The Clash – London Calling (1979)
I don’t get it.
At least, that’s what I was probably saying about The Clash up until semi-recently.
For whatever reason, radio stations often insist on playing the same song or two by a group. Ad nauseam. As maintaining listener attention is the name of the game (and many listeners have the knee-jerk reaction to change stations upon hearing an unfamiliar song), I do see why the playlists are fairly repetitive. It just encourages people like me to bypass the radio altogether in favour of full albums.
Not owning any Clash records, I understood they were considered a hugely influential band and from their frequently played single, I knew they seemed to spend a great deal of time mulling over the decision as to whether to stay or go.
After immersing in this particular album, I get it now, I’m a fan. In fact, I have been so enamored with this record that I have been struggling to move on to other albums from the list. My albums per year pace is dropping off dramatically!
The iconic cover may be epitome of punk. It is also entirely misleading: London Calling has more in common with the self-titled Elvis Presley album it knowingly references.
Good luck categorizing this one, as just about every possible style is explored somewhere over the course of the four sides.
What I especially appreciate about this double is that it doesn’t peak early. If I had to rank the four sides of the double LP, I’d say:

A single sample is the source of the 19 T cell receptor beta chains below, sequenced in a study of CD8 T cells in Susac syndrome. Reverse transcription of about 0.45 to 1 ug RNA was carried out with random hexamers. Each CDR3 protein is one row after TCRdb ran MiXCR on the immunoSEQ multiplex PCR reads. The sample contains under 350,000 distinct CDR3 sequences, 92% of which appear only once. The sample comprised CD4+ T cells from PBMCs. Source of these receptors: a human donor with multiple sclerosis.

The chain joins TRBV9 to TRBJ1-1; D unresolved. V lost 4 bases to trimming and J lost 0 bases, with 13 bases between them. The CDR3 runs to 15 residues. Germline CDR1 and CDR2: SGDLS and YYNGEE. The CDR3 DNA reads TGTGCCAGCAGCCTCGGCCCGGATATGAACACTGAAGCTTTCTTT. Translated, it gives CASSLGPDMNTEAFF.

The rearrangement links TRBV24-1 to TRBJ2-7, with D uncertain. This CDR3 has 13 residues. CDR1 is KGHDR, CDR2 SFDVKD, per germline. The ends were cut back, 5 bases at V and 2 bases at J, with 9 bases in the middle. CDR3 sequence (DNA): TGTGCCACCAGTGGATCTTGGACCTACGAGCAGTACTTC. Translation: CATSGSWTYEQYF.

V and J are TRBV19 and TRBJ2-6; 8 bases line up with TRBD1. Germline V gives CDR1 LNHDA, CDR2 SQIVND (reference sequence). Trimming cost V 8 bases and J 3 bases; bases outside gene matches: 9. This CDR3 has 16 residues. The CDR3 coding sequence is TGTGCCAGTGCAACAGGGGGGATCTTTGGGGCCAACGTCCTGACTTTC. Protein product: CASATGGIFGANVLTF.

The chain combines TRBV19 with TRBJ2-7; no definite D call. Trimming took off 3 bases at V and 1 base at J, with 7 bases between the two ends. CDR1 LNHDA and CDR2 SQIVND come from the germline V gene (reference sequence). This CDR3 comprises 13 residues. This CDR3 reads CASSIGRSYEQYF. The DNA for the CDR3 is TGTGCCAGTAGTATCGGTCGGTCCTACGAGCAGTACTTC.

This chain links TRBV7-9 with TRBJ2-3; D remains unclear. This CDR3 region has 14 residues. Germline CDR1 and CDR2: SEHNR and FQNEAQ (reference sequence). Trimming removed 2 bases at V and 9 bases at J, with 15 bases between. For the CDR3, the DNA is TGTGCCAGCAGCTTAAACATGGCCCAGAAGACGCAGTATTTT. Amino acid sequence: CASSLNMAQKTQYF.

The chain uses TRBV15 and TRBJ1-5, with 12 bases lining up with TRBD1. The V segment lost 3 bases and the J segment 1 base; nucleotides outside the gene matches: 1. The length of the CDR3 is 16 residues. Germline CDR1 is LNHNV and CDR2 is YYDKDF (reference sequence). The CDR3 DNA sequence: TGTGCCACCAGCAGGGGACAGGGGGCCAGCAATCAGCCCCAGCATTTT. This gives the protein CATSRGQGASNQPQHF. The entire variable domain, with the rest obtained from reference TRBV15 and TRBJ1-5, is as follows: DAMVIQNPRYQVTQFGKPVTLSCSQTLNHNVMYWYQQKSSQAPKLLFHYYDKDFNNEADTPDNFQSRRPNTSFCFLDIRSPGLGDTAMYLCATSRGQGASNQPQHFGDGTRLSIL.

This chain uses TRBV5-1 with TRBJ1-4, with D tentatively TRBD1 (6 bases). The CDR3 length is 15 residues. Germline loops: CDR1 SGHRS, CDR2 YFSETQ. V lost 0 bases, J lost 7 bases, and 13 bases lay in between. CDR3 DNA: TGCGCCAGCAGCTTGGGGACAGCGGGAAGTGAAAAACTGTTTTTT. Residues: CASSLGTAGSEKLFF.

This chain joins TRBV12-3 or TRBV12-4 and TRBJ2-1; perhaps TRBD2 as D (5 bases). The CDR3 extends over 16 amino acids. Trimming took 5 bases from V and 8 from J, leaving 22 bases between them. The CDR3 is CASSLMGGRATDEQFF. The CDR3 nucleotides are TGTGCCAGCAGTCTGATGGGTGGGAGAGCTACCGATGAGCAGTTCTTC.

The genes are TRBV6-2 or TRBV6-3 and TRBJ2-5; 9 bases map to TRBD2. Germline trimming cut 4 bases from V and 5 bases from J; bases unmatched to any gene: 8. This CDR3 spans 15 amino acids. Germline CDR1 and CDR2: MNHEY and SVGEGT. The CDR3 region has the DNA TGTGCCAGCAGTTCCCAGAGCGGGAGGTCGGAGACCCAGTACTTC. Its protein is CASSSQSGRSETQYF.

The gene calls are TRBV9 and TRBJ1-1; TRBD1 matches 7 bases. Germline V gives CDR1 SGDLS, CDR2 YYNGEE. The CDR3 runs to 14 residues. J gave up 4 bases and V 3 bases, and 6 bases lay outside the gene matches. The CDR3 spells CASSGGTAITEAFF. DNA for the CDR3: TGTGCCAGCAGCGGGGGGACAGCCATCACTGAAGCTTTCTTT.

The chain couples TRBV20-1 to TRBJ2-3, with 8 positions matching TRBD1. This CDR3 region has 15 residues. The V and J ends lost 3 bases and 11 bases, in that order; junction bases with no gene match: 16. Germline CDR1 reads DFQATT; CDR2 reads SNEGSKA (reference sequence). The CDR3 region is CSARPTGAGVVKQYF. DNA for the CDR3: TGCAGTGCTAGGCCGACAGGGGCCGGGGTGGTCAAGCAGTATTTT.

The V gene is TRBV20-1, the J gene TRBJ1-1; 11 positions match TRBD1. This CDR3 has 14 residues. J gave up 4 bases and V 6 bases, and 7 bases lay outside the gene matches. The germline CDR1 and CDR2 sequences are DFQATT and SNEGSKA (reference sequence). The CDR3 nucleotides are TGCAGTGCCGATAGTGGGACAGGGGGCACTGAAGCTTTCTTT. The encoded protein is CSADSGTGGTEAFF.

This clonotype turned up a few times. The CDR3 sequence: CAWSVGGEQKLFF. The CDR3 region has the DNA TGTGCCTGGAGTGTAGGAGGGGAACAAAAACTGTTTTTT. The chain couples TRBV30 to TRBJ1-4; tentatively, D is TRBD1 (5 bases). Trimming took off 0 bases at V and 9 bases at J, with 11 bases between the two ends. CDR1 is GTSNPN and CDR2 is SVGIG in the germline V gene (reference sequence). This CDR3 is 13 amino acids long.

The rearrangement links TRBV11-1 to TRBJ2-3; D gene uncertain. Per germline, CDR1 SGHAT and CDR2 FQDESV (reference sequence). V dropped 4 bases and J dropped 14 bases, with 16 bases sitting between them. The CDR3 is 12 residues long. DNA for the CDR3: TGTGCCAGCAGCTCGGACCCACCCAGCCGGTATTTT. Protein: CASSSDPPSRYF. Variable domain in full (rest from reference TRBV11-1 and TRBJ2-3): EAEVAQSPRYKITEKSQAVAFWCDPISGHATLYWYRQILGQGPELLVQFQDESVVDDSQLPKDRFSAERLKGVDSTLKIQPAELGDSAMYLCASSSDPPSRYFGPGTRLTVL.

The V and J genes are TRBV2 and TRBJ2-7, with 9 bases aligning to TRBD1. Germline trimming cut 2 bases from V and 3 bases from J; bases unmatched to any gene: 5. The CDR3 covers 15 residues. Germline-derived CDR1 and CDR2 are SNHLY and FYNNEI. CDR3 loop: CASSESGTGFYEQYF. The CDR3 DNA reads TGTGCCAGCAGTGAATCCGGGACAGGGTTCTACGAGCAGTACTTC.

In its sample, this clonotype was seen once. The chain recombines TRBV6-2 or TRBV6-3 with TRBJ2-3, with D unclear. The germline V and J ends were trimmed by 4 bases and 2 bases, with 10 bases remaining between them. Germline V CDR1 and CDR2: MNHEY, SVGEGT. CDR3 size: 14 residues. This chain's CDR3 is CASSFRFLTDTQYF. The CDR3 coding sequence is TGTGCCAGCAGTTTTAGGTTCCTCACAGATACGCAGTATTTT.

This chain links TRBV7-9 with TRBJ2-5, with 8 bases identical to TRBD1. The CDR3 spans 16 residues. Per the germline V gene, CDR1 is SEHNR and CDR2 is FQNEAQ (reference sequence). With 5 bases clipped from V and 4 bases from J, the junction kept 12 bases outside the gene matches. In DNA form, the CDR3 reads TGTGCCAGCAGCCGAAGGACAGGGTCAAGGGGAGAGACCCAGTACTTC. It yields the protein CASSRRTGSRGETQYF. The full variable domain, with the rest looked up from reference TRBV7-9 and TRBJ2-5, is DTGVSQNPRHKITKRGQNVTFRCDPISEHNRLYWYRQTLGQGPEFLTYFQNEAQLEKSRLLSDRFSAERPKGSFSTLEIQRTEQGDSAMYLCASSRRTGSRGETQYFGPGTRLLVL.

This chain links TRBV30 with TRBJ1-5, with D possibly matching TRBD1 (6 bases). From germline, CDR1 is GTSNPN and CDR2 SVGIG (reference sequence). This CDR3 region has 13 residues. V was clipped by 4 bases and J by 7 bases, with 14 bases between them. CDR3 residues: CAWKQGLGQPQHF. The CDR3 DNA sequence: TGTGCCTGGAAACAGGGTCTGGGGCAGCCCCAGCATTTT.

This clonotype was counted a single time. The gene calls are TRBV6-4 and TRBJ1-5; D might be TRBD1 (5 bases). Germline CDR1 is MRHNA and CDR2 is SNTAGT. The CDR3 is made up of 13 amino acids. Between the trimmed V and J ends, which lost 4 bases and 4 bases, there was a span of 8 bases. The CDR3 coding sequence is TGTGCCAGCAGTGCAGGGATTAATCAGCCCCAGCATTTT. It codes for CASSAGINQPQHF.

4. Side Two – it features my favourite song (Spanish Bombs) and it is largely due to the strength of the rest that it ended up in fourth place.
3. Side Three – The shortest side but no shortage of strength, the nice brass on The Card Cheat being a standout.
2. Side One – London Calling is an excellent song but the title track might not even be in my top 5 songs from the record. Rudie Can’t Fail would crack the top 3.
1. Side Four – Great segue between Four Horsemen & I’m Not Down and the pleasant surprise hearing Train in Vain to round out the set. Surprising, as it was unlisted on both my cassette and LP copies. From what I gather, the song was added to the track-listing after the art had already been sent to the printers. Though I’d imagine casual fans wouldn’t recognize the song by name anyways – I’d wager many people out there believe the song is called Stand By Me.
Great stuff – early contender for top album of the 70s. Or 80s, depending on if we’re talking about the UK or US release dates!